On August 25 the Melbourne Magistrates Court dropped terrorism charges against 18-year-old Harun Causevic, who had spent 120 days in maximum security solitary confinement for the alleged “Anzac Day terror plot”.
In April more than 200 police were deployed to arrest five Melbourne teenagers. The mainstream media unquestionably repeated police allegations about the plot, allowing politicians to talk and act as if its existence were an established reality.
Causevic’s lawyer Rob Stary said: “I think there’s something to be said now that those charges have been dropped, in circumstances where there was never any real evidence against him.
“It’s not going to instill confidence in those intelligence and policing agencies.”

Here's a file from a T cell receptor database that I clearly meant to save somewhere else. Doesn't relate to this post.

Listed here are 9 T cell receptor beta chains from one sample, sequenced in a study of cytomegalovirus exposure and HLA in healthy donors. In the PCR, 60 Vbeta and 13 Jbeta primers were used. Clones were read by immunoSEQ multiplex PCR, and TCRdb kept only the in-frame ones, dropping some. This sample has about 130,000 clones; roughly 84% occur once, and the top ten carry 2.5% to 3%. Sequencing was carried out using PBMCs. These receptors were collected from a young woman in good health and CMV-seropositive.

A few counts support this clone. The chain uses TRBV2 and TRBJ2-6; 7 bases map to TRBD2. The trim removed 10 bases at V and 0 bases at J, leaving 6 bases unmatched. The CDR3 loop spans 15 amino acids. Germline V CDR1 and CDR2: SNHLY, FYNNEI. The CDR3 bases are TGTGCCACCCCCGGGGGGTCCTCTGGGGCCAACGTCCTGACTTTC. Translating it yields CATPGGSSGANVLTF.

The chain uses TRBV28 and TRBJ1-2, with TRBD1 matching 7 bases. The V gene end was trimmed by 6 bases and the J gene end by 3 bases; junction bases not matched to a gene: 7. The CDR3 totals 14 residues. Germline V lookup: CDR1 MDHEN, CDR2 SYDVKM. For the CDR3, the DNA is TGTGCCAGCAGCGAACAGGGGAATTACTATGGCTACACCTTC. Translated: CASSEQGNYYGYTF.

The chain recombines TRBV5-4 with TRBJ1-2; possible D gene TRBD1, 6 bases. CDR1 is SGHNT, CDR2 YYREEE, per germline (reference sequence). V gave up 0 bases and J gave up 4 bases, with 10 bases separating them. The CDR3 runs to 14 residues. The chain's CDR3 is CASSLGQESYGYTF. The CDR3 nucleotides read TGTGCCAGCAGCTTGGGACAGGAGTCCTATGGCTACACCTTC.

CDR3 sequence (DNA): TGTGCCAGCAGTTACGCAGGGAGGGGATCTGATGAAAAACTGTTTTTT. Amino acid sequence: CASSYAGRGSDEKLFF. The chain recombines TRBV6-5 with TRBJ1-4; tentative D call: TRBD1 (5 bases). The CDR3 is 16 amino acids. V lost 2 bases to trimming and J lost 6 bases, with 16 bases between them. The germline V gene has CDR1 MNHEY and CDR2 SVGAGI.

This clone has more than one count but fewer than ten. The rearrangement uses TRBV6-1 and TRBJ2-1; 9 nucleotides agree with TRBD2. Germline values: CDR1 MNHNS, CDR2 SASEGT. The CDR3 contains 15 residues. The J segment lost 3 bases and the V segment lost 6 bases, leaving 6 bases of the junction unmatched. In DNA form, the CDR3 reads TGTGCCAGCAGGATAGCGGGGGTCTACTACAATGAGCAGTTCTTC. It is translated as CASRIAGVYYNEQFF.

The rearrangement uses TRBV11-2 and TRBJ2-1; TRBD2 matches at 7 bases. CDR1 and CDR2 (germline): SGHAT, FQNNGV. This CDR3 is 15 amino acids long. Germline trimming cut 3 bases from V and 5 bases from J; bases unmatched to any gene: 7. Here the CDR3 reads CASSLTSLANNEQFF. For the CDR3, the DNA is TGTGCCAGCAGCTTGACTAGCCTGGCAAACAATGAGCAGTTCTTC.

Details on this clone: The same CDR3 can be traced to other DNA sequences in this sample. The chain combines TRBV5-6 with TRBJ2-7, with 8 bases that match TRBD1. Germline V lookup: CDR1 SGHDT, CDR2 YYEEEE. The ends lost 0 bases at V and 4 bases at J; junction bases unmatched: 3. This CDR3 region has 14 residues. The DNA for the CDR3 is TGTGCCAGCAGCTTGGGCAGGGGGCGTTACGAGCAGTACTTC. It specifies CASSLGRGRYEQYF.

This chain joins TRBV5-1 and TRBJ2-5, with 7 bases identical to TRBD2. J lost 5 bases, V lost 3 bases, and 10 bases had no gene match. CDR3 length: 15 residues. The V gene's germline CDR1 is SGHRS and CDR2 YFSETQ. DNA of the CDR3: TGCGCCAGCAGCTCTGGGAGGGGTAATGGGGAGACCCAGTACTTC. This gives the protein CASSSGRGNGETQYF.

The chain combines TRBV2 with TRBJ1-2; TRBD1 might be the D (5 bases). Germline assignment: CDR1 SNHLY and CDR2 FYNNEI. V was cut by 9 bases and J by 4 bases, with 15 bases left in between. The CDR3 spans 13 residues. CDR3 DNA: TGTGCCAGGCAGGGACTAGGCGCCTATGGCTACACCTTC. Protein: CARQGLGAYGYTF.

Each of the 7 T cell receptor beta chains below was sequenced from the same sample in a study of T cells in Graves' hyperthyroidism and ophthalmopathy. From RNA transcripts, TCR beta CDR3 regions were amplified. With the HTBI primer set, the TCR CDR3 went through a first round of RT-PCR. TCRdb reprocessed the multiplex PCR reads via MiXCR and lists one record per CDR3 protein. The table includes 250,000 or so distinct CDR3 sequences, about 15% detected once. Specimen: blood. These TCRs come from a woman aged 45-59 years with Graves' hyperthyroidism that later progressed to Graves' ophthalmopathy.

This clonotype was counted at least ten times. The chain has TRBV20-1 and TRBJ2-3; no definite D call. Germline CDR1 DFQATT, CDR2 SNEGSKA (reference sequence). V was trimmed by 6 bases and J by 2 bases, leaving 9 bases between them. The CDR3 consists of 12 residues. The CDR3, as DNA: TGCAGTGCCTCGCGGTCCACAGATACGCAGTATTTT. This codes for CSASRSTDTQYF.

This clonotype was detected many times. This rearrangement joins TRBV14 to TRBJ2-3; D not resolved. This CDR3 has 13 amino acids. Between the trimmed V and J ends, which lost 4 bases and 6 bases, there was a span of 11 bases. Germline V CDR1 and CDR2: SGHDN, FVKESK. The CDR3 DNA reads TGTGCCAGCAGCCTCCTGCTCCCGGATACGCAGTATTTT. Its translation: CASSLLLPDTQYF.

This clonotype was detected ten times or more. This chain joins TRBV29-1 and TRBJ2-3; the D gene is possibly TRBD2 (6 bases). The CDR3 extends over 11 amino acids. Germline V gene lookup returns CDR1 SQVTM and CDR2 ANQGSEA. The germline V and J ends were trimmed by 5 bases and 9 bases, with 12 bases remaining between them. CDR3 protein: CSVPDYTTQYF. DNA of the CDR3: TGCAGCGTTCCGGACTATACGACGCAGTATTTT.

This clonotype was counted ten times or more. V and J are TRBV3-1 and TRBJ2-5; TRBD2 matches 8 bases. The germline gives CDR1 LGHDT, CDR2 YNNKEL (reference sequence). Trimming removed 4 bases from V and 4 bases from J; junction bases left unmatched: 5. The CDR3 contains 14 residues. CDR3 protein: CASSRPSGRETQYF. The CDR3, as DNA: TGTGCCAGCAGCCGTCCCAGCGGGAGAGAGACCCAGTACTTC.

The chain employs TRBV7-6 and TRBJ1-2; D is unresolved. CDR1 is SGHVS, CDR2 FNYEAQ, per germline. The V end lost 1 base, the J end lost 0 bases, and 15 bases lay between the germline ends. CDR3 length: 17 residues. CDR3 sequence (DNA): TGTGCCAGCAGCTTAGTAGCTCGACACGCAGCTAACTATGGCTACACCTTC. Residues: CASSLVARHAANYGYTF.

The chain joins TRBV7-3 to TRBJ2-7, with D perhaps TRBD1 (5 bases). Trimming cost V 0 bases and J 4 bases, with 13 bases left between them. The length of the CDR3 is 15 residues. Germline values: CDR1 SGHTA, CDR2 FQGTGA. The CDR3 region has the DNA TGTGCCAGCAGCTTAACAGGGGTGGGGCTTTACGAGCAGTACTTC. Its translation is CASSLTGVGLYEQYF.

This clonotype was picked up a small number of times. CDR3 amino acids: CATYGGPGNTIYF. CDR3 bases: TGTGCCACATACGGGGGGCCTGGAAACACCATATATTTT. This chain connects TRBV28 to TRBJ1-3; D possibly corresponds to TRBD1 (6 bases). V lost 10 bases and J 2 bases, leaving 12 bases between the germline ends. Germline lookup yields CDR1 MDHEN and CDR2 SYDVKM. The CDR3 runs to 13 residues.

Calling for Causevic to be compensated by the government, Stary said, “You've got to remember the clamour, the grandstanding that occurred by politicians when he was arrested. They ought to be a bit more circumspect and let the process take its usual course rather than grandstanding the way they did.
“He ought to be recompensed and the family ought to be recompensed for what they’ve been subjected to. This episode, I’m afraid, is going to erode confidence in the authorities, when they charge a young man on this basis without any evidence.
“I'd hope that they would offer the family and Mr Causevic a proper apology because he's been accused of something that he simply never did.”
Two of the five teenagers were released in April without charge and another two are still imprisoned awaiting trial.